3/8/20 Music by Women Composers

March 8, 2020, 2 pm Music by Women Composers

Music for All Seasons at Peterloon In Celebration of International Women’s Day
Ariadne Antipa, piano Yaoyue Huang, piano
Jacob Miller, piano Amber R. Monroe, soprano
Kanako Shimasaki, violin Miriam K. Smith, cello

Fanny Mendelssohn Adagio for Violin and Piano
Clara Schumann Three Romances for Violin and Piano
Teresa Carreño Three Waltzes
Nadia Boulanger Three Pieces for Cello and Piano
Agathe Grøndahl Klaverstykker   Florence B. Price Songs

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5 Concerts that you will not want to miss

Five Concerts that you will not want to miss are coming up right after the holidays.

Friday January 10 at 8 pm and Saturday January 11 at 7 p.m. at Music Hall
Renee Fleming brings her glorious soprano voice to two programs with slightly different selections. On Friday she joins the CSO to perform Richard Strauss’ Four Last Songs. On Saturday she sings three Strauss songs with orchestral accompaniment and a group of Broadway songs. Also in both programs the rarely heard Of a Spring Morning by Lili Boulanger, and Rachmaninoff’s Piano Concerto No. 2 with Uzbek pianist Behzod Abduraimov.
TKTS: 513 381 3300

Saturday January 18 at 8 pm and Sunday January 19 at 2 pm at Music Hall
Louis Langrée leads the CSO in a pair of concerts celebrating the orchestra’s 125TH anniversary with music that in one way or another connects with the history of the Cincinnati Symphony Orchestra, including compositions by Duke Wellington, George Gershwin and other 20th century masters.
TKTS: 513 381 3300

Tuesday January 21 at 7:30 pm at CCM’s Werner Recital Hall
World class playing by the superb Ariel Quartet and guest artist Alexander Fiterstein will feature a Beethoven String Quartet, a Mozart Quintet, and a world premiere of Christopher Theofanidis’ Clarinet Quintet.
TKTS: 513 556 2100

Sunday January 26 at 4 pm at Immaculata Church in Mt. Adams
Come to hear a two-year old ensemble of brilliant young musicians led by co-artistic directors Kanako Shimasaki and Jonathan Lee play, on a lighter note Haydn’s Joke String Quartet, and on a heftier note Anton Webern’s Op. 5 quartet and Arnold Schoenberg’s seminal Transfigured Night.
TKTS ARE FREE but please make a contribution.

Friday January 31 at 7:30 pm at CCM’ Corbett Auditorium.
The CCM Philharmonia presents Mahler’s massive masterpiece Symphony No. 9 in D Major, his last completed orchestral work. Whether you subscribe to the theory that this was the composer’s farewell to this world or its opposite: a celebration of life and all living things, you will be moved by music of enormous beauty and emotional depth conducted by the ever impressive Mark Gibson and played by a band of young people who play like old souls.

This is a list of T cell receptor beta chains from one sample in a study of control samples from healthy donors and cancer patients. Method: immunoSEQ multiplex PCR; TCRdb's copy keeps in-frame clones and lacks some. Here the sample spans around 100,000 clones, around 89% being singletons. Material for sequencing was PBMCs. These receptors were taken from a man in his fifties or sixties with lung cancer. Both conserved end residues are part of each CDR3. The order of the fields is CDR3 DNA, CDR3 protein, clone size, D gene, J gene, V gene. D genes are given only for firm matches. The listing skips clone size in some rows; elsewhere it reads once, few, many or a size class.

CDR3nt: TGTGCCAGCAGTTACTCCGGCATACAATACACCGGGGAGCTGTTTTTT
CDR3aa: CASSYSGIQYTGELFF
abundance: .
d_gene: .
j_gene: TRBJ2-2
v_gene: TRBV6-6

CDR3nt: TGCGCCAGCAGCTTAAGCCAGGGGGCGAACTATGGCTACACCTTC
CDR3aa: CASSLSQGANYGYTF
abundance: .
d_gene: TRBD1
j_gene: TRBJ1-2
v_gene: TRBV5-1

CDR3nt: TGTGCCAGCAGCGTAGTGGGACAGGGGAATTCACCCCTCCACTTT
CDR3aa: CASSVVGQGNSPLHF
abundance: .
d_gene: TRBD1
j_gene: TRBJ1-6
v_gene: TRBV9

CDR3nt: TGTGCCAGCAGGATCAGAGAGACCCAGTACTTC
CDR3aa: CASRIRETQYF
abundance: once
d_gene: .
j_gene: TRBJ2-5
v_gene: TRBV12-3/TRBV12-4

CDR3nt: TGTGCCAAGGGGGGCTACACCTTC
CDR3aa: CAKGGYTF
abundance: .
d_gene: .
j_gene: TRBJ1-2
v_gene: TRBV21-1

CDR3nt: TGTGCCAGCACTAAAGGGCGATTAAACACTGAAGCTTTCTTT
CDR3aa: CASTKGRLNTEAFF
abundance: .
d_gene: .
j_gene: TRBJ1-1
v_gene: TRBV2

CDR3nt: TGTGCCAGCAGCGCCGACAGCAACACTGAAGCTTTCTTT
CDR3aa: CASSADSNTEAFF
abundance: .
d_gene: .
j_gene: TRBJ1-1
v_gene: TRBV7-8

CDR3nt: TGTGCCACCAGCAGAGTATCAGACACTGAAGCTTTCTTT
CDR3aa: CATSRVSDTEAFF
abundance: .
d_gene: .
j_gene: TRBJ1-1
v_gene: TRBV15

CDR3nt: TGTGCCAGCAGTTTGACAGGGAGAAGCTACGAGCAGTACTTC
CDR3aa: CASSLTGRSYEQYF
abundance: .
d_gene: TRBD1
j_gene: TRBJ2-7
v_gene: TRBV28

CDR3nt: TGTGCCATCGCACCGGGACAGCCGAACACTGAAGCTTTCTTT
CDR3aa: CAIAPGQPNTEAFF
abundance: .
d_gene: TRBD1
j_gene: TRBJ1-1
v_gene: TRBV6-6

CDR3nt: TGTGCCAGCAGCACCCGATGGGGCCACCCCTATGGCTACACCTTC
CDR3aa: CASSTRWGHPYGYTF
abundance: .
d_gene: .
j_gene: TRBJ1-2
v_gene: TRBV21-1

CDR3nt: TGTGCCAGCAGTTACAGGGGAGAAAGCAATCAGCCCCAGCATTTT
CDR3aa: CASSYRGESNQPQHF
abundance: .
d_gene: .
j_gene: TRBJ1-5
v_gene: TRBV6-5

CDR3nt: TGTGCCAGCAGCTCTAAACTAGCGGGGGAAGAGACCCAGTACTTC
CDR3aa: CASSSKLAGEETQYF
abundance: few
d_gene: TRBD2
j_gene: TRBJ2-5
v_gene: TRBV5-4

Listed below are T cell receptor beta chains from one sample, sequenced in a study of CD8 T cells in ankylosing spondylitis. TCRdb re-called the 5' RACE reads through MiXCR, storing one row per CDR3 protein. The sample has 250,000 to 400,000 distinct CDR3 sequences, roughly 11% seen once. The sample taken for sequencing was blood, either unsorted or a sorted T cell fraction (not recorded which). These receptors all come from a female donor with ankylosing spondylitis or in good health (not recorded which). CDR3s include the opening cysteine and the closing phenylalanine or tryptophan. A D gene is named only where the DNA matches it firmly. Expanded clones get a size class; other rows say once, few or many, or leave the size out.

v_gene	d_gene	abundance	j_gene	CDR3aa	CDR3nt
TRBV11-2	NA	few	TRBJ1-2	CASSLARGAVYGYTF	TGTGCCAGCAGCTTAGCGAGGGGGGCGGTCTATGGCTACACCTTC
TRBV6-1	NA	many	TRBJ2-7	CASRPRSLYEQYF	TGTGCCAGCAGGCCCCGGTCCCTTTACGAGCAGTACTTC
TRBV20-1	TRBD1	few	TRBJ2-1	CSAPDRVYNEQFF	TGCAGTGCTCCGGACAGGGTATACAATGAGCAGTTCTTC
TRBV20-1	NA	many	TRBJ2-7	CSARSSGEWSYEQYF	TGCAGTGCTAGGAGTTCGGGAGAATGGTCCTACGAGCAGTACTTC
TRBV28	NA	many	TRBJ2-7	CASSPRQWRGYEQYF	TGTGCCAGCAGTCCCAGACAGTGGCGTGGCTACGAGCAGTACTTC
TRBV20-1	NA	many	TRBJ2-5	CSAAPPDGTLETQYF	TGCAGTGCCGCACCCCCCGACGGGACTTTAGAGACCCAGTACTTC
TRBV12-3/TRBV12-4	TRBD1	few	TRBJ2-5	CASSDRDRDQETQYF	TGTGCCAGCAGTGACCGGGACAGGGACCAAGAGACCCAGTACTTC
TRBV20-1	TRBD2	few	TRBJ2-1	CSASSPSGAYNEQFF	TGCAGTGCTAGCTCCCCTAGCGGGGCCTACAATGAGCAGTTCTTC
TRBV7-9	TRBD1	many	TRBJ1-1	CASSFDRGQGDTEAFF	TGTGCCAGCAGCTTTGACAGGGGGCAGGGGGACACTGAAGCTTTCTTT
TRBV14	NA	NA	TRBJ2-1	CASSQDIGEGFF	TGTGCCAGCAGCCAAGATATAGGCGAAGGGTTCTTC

TKTS: 513 556 2100

Rafael de Acha     http://www.RafaelMusicNotes.com

A WREATH OF SONGS

Robert Schumann wrote close to 140 songs, of which 26 are comprised in Myrthen, a grouping of lyric miniatures partially chronicling his marriage to Clara Wieck.

Myrthen, the German word for a wreath of evergreens and white flowers is also the title of the recently released SONY CLASSICAL CD that features the perfect trio for this music: the soprano Camilla Tilling, the baritone Christian Gerhaher, and the pianist Gerold Huber.

Camilla Tilling’s lyric soprano is ravishingly beautiful and ideally suited to several of the best known and most beloved amongst the 26 songs in the recording, among them Widmung, Die Nussbaum, Lied der Suleika and Die Lotusbluhme. Ever spinning a seamless legato line, her singing embodies emotional vulnerability and intellectual acuity.

Christian Gerhaher contributes his bright high baritone to the project, excelling in the declamatory, narrative and dramatic songs contained in the four books that make up Myrthen. His voice is tenor-like in  timbre in the upper range, darker as it descxends the scale, his diction impeccable, his approach to this music always sober and elegant

Gerold Huber is the unfailingly sensitive accompanist throughout.

The engineering, the copious annotations and translations by Gerhaher himself raise the bar for any similar future endeavors.

Bravo to all those involved in this labor of love!

Rafael de Acha      http://www.RafaelMusicNotes.com

Three Wonderful Violinists play Bach

75462482_373182526739469_3406567011768074240_oBy age 35 the recently-widowed J.S. Bach had mastered the art of orchestration and the playing of and writing for the keyboard instruments that helped put food on the table for his ever growing family. He played and wrote for the Church, he played gigs in local cafes, and all along he mastered the ins and outs of the violin, an instrument that he had played quite well since young.